Civil Rights & Constitutional Law
The old switcheroo: the curious phenomenon of sexual-harassment-defendant name changes after...
August 29, 2016
Tuesday, August 2, 2016
KENT, OHIO - Today, Lauren Kesterson, a senior at Kent State University, filed a complaint with the Supreme Court of Ohio asking it to order the University to provide public records about how it handled her rape report against a fellow student-athlete as well as efforts by a University employee to suppress that report.
In a case filed in federal district court in Akron in February, Kesterson alleged that former softball coach Karen Linder used her substantial influence as Kesterson's coach to cover up that Linder's son, Tucker Linder―then a Kent State baseball player―had raped Kesterson.
Kesterson's federal complaint alleges that when she reported the attack to her coach, Linder responded by asking Kesterson whom she had told, and then instructing her not to tell anyone else. Linder failed to report the rape as required by University policy. The following season, Linder removed Kesterson from her position as starting shortstop. Kesterson's federal complaint further alleges that when she reported Linder's cover up, Athletic Director Joel Nielsen intervened to prevent the filing of a formal complaint and permitted Linder to resign without discipline or formal discharge. Kesterson alleges that she then faced retaliation that made it impossible to continue with softball.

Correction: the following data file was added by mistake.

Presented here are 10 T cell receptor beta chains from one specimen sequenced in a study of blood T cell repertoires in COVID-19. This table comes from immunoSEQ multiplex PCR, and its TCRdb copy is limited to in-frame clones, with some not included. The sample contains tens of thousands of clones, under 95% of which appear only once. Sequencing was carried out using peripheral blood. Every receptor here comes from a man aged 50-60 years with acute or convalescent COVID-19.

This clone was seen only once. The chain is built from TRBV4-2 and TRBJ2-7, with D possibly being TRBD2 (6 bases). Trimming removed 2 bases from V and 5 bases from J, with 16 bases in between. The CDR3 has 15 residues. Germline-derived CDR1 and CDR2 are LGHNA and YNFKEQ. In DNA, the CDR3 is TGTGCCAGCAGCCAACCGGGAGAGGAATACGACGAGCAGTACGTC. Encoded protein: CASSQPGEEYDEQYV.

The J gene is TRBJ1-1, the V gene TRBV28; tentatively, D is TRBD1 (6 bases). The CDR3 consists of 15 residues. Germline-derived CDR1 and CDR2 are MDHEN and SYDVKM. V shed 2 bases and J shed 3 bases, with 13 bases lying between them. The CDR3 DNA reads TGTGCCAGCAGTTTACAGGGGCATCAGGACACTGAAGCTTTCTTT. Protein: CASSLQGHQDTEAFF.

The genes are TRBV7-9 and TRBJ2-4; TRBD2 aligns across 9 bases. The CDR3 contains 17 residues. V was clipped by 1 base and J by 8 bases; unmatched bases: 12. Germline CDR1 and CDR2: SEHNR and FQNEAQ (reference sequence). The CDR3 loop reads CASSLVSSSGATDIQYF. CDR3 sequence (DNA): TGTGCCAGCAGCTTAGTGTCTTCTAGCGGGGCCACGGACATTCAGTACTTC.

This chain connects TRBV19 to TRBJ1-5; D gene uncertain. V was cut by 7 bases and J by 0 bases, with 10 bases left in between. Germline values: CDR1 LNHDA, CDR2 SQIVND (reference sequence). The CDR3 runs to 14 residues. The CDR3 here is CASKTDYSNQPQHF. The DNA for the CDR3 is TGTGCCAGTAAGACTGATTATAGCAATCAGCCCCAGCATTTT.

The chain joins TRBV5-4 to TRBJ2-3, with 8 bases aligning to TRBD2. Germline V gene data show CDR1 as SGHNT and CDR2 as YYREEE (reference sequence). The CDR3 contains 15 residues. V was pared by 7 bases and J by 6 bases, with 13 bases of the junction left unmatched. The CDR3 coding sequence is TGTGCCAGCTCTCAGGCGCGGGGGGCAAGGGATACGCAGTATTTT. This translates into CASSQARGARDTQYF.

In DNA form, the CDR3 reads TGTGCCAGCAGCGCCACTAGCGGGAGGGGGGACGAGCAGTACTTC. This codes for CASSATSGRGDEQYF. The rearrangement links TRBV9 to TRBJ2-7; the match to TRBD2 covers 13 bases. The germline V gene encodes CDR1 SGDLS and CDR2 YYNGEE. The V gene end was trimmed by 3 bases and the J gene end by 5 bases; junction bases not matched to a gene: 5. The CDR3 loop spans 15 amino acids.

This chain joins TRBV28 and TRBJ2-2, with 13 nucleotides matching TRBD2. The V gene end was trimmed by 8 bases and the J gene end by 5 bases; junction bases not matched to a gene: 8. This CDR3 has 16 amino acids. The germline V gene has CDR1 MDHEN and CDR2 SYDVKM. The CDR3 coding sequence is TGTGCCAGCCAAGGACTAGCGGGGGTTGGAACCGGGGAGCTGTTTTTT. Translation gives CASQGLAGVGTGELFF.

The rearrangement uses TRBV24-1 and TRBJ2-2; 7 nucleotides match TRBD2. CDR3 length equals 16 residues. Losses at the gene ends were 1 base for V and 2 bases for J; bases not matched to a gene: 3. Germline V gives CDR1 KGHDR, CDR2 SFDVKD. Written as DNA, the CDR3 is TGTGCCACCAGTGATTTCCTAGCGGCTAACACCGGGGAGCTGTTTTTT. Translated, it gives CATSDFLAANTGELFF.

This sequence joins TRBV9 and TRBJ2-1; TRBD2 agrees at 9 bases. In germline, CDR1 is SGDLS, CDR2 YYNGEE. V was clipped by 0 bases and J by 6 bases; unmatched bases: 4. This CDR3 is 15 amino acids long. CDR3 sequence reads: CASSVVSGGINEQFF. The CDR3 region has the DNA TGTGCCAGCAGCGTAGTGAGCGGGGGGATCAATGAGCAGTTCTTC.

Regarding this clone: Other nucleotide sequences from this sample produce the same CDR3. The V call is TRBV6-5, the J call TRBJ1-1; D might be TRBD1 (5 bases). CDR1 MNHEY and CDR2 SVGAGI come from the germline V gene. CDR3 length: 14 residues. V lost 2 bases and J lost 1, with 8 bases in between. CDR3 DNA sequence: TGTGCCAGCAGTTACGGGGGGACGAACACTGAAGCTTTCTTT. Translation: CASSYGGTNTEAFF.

Kesterson submitted several public-records requests to the University for documents about its handling of her rape and cover-up complaints. She also sought records regarding KSU's decision to permit Linder to resign and receive a large bonus payment rather than fire her. When a public office refuses to provide public records, the requester may ask the Supreme Court for a writ of mandamus compelling the production. This is the second suit Kesterson has filed this year against KSU seeking to enforce the Public Records Act.
Subodh Chandra, Kesterson's lead counsel, said, "Ms. Kesterson is clearly entitled to these public records. The University's repeated refusals to provide records about its handling of Ms. Kesterson's rape report and Coach Linder's departure suggest that the University is determined to cover up the truth. But in Ohio, public records are the people's records, and the University cannot avoid its obligations under the sunshine laws."
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